Do you see the problem? The old study was about Europeans, but the new study could not reproduce it until ~40,000 Americans were added in.
However, a statistically significant interaction effect was only apparent in North American cohorts (n = 39,810, Pinteraction = 0.014 vs. n = 71,611, Pinteraction = 0.275 for Europeans).
You may say that Americans are of European origin as well, and therefore there is nothing wrong to add them. That is exactly what the new study did. The broadened the scope to ‘Individuals of European Ancestry’ to claim that they reproduced the result. However, it is actually a new result, and has to be validated by another replication study.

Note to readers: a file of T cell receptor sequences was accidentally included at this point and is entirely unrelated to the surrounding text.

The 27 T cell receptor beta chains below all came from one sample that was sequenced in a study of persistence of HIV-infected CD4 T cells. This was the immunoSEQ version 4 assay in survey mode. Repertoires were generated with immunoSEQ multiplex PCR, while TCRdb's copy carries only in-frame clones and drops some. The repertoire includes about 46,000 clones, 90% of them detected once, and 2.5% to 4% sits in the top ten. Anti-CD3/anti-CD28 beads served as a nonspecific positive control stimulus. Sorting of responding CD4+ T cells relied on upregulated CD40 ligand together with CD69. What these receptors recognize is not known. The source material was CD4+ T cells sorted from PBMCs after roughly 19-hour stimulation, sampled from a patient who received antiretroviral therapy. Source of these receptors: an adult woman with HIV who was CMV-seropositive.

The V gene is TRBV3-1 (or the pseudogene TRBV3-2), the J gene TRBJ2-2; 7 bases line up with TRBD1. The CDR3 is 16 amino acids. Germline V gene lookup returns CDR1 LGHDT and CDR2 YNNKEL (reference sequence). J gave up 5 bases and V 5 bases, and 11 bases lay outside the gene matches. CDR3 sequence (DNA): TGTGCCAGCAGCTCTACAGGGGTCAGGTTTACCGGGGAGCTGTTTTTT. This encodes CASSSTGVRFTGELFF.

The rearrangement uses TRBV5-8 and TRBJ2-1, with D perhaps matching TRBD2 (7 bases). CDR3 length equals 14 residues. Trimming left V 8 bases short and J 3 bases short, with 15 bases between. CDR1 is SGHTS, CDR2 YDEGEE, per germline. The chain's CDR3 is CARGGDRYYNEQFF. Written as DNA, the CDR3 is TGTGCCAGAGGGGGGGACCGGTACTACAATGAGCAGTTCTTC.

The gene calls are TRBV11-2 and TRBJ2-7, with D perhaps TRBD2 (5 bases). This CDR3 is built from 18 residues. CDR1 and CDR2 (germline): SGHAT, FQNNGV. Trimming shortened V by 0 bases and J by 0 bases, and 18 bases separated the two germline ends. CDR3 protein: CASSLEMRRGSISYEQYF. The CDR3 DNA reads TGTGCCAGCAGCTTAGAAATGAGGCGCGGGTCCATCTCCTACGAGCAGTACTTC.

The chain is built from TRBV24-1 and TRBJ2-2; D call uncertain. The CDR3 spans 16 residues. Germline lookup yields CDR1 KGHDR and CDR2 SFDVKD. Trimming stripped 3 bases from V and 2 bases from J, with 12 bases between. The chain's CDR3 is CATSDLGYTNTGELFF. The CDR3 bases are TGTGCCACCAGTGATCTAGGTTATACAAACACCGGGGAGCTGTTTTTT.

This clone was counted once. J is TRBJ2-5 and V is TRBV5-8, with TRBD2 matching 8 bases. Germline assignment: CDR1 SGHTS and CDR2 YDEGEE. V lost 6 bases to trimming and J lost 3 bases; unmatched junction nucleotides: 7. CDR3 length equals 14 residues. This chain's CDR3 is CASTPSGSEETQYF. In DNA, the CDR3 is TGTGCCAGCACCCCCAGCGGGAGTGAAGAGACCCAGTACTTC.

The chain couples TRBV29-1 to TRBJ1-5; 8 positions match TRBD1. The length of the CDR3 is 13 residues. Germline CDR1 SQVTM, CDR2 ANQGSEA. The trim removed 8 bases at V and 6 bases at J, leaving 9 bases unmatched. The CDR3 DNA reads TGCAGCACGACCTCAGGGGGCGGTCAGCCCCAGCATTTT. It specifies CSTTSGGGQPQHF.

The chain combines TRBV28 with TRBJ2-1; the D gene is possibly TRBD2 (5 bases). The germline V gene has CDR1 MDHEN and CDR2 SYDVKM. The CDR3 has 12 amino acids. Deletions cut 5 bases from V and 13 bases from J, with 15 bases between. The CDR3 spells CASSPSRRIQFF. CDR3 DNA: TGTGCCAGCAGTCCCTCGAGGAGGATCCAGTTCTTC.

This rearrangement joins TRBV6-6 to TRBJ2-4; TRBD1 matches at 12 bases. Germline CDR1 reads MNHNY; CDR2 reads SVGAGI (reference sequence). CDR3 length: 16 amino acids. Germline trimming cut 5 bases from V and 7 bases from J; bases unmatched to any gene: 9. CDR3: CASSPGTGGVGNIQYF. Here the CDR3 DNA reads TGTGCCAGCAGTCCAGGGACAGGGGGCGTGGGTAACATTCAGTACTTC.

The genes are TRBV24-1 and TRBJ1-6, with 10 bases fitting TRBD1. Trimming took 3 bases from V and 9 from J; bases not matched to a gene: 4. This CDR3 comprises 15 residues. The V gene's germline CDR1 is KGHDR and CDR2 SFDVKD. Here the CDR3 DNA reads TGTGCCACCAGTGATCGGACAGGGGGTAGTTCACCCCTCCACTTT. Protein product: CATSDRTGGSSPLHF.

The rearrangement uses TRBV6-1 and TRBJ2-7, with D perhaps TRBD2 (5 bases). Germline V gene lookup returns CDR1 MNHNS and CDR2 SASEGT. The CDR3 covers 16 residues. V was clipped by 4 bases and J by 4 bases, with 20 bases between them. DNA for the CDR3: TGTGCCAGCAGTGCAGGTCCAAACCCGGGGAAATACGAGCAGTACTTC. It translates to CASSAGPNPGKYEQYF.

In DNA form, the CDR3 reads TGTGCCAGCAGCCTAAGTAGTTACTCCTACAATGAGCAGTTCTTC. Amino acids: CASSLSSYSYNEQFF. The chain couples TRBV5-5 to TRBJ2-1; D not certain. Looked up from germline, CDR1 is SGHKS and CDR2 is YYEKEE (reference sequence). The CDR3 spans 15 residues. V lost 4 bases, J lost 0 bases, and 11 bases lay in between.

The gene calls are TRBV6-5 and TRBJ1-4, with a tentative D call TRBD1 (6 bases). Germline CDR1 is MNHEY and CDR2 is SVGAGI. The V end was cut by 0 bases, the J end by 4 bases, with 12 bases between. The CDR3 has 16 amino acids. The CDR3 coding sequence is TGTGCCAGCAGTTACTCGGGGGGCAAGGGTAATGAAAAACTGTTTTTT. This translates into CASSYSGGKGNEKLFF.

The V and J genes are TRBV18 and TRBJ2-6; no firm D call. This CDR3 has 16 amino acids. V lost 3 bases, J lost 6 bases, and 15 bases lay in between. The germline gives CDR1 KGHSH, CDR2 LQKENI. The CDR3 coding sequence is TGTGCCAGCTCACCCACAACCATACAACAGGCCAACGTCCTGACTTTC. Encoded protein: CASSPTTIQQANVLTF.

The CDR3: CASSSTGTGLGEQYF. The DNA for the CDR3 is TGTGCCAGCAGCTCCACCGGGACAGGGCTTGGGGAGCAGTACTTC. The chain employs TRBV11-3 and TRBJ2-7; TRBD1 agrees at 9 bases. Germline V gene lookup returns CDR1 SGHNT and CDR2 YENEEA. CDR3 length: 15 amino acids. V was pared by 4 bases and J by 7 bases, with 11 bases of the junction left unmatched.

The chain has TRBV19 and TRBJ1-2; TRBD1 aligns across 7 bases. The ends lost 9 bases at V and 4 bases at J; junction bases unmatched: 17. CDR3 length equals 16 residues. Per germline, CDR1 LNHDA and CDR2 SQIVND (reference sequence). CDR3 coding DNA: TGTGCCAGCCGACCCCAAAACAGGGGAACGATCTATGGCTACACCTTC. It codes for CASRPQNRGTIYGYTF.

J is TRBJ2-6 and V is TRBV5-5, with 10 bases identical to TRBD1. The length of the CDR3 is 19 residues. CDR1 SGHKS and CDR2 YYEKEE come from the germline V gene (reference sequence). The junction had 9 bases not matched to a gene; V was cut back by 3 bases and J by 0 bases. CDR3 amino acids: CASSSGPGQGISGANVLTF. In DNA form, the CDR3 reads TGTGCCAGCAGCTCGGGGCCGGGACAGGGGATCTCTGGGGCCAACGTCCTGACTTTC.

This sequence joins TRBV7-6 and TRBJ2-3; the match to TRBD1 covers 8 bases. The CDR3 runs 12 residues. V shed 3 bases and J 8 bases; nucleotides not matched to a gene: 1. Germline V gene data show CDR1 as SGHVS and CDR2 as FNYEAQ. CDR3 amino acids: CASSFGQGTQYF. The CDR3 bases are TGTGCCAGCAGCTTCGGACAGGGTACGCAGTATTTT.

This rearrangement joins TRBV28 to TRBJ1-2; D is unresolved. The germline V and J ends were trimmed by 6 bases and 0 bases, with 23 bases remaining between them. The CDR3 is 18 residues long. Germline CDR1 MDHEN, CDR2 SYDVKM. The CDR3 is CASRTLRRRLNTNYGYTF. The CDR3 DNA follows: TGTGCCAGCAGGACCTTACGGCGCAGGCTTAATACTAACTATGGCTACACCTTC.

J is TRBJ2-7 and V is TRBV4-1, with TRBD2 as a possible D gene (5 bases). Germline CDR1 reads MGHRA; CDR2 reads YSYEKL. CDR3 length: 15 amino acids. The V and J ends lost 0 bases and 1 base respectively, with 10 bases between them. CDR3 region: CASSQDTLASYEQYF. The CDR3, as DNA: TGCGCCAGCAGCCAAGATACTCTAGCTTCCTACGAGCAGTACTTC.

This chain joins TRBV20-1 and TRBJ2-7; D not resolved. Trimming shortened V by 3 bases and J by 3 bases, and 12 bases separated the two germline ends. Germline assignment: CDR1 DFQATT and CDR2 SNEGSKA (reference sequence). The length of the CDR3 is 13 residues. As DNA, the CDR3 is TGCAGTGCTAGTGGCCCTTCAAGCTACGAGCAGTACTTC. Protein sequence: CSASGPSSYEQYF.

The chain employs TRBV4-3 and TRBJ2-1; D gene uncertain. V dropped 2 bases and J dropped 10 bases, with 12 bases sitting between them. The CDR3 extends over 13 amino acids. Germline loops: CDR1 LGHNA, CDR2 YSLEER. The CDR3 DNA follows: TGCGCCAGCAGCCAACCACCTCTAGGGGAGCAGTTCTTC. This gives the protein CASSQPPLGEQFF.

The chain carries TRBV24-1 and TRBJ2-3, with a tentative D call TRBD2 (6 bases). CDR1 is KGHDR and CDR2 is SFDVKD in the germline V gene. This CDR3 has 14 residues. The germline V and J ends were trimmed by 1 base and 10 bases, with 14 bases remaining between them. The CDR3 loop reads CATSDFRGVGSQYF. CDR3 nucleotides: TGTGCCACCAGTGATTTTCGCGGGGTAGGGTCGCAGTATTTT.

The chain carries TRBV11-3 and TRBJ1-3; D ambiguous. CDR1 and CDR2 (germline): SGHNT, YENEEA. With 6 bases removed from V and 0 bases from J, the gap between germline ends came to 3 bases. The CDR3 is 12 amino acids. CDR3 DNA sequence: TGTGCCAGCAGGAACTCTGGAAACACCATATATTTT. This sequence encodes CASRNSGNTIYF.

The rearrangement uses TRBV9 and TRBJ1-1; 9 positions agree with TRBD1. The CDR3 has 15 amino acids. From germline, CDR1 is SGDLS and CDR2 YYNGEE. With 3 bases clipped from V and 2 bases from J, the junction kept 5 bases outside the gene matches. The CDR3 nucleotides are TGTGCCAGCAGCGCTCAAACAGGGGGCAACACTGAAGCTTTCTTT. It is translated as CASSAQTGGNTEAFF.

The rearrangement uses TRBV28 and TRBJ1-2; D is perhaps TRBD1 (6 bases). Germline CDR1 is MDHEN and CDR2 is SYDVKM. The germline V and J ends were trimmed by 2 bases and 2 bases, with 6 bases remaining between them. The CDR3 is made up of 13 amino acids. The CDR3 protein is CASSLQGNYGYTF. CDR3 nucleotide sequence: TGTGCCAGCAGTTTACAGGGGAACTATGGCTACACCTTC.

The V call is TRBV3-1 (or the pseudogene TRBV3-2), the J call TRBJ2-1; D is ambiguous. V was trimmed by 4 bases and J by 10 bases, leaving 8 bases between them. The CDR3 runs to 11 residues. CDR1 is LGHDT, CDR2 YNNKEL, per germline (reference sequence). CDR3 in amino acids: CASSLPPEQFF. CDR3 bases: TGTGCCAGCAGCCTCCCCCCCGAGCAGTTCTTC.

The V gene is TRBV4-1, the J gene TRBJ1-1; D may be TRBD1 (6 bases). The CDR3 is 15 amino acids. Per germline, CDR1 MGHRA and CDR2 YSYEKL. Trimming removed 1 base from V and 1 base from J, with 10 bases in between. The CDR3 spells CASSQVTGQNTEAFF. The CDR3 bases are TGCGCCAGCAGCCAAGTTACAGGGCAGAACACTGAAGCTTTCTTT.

New scientific results are always exciting, but here is the problem in the bigger context. See how much the society spent to go nowhere, because the above study needs to be replicated again by someone else before we can trust its results. The authors changed the goal-posts to call their replication a valid ‘goal’.